Safe Motherhood and Family Planning
Mothers are at high risk during pregnancy in Uganda, and babies face daunting odds after birth. According to UNICEF, lifetime maternal mortality in Uganda is 1 in 25. Currently, there are estimated to be over 2 million orphaned children in Uganda, many of whom were orphaned when their mothers died during childbirth.
In Iganga District, the infant mortality rate is at 120 per 1,000 births, a ratio which has been stagnant for years. According to research done in the district, most newborns die during the first week of birth from infection, respiratory distress, or complications of prematurity. Many of these deaths could be prevented given basic health education and increased access to healthcare. A study done in the Iganga District in 1999 suggested that an increase in healthcare expenditures of only 80 cents per capita would bring maternal and neonatal care up to World Health Organization Mother-Baby Package standards.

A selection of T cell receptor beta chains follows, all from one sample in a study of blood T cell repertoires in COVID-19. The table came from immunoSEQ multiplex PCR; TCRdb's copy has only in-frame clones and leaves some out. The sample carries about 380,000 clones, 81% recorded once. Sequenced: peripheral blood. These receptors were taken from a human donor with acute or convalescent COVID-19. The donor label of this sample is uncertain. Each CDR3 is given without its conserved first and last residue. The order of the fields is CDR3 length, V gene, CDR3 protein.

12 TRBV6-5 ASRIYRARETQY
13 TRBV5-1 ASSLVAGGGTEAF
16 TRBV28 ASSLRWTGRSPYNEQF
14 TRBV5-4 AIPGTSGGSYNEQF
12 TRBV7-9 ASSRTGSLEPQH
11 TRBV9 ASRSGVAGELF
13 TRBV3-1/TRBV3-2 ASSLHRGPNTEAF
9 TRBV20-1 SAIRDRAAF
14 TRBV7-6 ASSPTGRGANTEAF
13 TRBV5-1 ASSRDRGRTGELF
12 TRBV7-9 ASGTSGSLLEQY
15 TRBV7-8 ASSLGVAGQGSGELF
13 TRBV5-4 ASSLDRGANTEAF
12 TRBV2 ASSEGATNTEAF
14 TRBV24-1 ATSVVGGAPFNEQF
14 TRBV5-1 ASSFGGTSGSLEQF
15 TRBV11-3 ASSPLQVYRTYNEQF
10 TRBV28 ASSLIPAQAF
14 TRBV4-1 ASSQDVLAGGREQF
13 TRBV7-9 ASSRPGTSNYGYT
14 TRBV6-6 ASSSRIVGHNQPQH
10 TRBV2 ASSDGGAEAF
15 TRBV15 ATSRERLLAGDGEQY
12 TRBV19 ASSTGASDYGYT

Unsafe birthing practices can lead to devastating injuries and diseases for both mother and child. Prolonged, unattended births lead to obstetric fistula, maternal and neonatal infections, and neonatal respiratory distress.
Education and Action
We promote safe motherhood by:
- Educating village mothers about health during pregnancy and childbirth
- Encouraging and providing family planning methods to appropriately space births or avoid unwanted or dangerous pregnancies
- Preventing obstetric fistula through village education on the cause of fistula
Our main Safe Motherhood partners are nurses from the local health centers. We bring nurses to our villages to conduct outreaches on family planning, child spacing, and birth control options. They educate the gathered women, and, at the end of the session, offer free birth control options to all women who wish it. As the birth control (both pills and injection) comes in three-month doses, we conduct quarterly visits. At the end of the Healthy Villages program, women are used to the routine of meeting for family planning sessions, and some communities continue outreaches by asking each woman to contribute a small amount for the nurse’s travel expenses to bring birth control methods to the village.